Kaitlyn McLachlan, Katelyn Mullally, Chantel Ritter, Mansfield Mela & Jacqueline Pei (2020) Fetal Alcohol Spectrum Disorder and Neurodevelopmental Disorders: An International Practice Survey of Forensic Mental Health Clinicians, International Journal of Forensic Mental Health, DOI: 10.1080/14999013.2020.1852342
Individuals with fetal alcohol spectrum disorder (FASD), a neurodevelopmental disorder caused by prenatal exposure to alcohol, are overrepresented in criminal justice settings and have complex, forensically relevant clinical needs.
This study surveyed 81 forensic clinicians recruited via international professional association listserv postings and social media about their assessment and intervention practices in providing services to clients with FASD and other neurodevelopmental disorders (NDDs), along with their training experiences and needs in this area.
Results indicated that the majority of clinicians had forensic experience working with clients who had FASD and other NDDs, although most identified limited relevant training experiences, gaps in their readiness for service provision, and practice barriers in effectively working with these populations. Clinicians also reported seeing fewer clients with FASD relative to other NDDs, and feeling less prepared for forensic practice with this population. Most clinicians endorsed the need for additional training and supports to increase their competency and enhance their practice, such as the development of screening tools, clinical guidelines, and access to experts or specialists for consultation.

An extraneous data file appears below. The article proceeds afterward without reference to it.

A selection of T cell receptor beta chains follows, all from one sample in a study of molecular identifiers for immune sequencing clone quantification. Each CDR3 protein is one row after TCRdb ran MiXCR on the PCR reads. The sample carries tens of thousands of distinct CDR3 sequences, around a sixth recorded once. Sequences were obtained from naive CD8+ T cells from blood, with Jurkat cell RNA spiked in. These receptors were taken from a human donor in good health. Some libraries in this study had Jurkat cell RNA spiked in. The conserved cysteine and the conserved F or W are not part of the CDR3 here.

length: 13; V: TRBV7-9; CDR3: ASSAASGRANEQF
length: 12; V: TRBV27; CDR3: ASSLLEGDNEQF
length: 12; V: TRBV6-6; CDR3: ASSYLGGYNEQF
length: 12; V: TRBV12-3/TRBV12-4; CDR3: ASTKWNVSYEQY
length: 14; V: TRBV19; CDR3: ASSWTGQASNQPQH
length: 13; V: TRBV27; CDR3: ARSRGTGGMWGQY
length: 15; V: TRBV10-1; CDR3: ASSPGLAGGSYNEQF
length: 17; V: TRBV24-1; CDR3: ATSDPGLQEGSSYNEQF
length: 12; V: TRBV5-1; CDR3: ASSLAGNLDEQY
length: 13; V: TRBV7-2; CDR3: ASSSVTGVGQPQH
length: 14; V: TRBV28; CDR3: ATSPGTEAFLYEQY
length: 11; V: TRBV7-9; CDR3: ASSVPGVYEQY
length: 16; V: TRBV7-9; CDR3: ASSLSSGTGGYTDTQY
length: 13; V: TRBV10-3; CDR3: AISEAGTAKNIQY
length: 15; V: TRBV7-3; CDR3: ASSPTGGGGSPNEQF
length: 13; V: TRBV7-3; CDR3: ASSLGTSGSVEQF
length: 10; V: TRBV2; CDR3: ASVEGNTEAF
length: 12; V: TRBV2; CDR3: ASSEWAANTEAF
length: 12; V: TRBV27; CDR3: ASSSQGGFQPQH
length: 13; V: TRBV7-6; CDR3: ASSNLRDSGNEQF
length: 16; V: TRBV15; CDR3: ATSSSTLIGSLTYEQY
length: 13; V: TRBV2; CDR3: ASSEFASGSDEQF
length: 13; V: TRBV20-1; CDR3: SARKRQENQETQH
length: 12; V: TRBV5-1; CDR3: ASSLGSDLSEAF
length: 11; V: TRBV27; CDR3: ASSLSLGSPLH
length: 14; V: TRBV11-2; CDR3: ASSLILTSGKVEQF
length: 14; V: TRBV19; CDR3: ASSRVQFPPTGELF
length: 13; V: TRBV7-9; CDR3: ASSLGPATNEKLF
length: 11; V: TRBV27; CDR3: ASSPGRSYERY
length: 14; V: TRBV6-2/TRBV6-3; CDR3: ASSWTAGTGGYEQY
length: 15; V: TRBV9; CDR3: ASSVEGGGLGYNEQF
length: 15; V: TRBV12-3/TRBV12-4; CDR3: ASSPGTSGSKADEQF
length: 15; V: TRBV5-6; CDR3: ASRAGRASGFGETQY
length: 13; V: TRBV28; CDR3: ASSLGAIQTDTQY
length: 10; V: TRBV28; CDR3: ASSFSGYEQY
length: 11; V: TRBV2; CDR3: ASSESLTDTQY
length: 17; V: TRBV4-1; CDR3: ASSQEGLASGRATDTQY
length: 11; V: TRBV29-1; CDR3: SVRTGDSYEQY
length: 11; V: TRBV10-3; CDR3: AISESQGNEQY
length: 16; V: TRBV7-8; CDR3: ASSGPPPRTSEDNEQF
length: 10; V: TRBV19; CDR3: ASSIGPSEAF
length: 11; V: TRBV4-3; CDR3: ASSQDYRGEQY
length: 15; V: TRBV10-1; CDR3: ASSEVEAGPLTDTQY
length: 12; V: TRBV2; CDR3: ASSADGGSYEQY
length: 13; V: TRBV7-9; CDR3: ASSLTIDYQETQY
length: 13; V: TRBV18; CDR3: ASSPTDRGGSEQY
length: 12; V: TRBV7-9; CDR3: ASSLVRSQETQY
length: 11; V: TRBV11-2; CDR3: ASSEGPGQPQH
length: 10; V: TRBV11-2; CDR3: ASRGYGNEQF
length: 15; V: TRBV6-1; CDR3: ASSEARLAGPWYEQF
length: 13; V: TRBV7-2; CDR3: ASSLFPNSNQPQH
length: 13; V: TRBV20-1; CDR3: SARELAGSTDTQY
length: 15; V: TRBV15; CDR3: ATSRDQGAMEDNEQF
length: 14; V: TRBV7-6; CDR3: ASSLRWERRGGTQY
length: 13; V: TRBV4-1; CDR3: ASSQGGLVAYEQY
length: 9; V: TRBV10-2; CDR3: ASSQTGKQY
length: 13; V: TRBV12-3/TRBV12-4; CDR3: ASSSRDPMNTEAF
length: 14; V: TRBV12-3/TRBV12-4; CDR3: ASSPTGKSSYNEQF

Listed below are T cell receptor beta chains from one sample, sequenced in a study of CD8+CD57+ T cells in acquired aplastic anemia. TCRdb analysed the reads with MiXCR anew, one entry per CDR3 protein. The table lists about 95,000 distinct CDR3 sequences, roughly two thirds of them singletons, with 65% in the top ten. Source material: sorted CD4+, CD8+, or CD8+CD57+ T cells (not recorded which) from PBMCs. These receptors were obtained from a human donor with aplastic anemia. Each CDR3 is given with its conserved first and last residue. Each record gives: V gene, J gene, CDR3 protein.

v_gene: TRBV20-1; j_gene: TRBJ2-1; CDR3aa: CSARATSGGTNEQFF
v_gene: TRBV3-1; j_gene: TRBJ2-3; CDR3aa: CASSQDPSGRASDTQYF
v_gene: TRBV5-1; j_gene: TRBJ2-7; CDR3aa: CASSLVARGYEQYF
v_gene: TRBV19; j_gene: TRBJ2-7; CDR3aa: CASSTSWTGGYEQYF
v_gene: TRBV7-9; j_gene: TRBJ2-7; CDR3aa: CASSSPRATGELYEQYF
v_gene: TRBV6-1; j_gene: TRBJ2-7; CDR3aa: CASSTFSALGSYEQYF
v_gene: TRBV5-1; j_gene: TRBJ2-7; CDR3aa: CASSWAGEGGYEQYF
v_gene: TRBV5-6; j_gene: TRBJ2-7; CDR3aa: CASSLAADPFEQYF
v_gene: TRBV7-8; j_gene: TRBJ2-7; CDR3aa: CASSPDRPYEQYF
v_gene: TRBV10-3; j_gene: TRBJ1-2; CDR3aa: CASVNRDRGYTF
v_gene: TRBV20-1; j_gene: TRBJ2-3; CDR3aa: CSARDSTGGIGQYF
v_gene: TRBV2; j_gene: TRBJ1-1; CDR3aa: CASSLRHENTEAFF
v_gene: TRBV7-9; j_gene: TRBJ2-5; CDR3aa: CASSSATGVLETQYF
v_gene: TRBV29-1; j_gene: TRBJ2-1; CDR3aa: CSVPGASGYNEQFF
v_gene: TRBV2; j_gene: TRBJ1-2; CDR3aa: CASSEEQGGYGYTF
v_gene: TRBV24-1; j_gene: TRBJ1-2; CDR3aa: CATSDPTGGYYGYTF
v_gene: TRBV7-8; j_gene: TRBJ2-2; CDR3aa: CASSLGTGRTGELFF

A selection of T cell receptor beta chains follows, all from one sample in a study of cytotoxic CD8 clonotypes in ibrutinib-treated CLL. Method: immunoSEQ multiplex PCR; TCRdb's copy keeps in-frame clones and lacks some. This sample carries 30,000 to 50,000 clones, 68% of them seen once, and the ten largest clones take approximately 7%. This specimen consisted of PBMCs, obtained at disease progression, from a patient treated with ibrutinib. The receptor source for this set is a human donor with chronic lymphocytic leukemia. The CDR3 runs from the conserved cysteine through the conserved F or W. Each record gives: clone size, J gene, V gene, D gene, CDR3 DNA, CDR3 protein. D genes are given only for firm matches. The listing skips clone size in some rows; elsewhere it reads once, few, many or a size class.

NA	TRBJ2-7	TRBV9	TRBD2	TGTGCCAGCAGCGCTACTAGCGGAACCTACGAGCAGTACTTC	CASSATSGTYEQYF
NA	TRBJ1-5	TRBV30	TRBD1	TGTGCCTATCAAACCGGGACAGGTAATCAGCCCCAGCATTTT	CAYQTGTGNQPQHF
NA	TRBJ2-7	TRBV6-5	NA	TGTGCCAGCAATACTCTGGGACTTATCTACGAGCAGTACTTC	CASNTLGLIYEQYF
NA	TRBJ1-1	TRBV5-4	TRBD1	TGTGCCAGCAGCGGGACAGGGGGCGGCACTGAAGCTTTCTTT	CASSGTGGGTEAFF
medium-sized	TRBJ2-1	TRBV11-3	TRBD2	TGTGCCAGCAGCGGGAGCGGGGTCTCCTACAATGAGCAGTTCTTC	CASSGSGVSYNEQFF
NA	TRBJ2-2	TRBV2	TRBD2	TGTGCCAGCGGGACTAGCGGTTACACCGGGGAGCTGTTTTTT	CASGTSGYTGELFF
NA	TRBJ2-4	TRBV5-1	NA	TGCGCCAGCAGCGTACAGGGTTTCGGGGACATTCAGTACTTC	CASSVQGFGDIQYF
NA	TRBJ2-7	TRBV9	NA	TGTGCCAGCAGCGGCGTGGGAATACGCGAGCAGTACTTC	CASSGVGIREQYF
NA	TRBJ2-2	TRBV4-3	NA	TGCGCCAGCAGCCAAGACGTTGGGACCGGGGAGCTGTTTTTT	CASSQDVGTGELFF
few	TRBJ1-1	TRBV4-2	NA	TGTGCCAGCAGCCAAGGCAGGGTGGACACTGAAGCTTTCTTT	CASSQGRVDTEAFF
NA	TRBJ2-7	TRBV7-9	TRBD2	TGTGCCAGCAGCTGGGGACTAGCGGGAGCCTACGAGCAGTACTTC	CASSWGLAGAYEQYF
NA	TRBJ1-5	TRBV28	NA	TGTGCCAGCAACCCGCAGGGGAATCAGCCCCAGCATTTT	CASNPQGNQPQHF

As awareness about FASD continues to grow in legal contexts, additional research, training, and policy consideration is required to develop and implement evidence-based practice resources for forensic clinicians.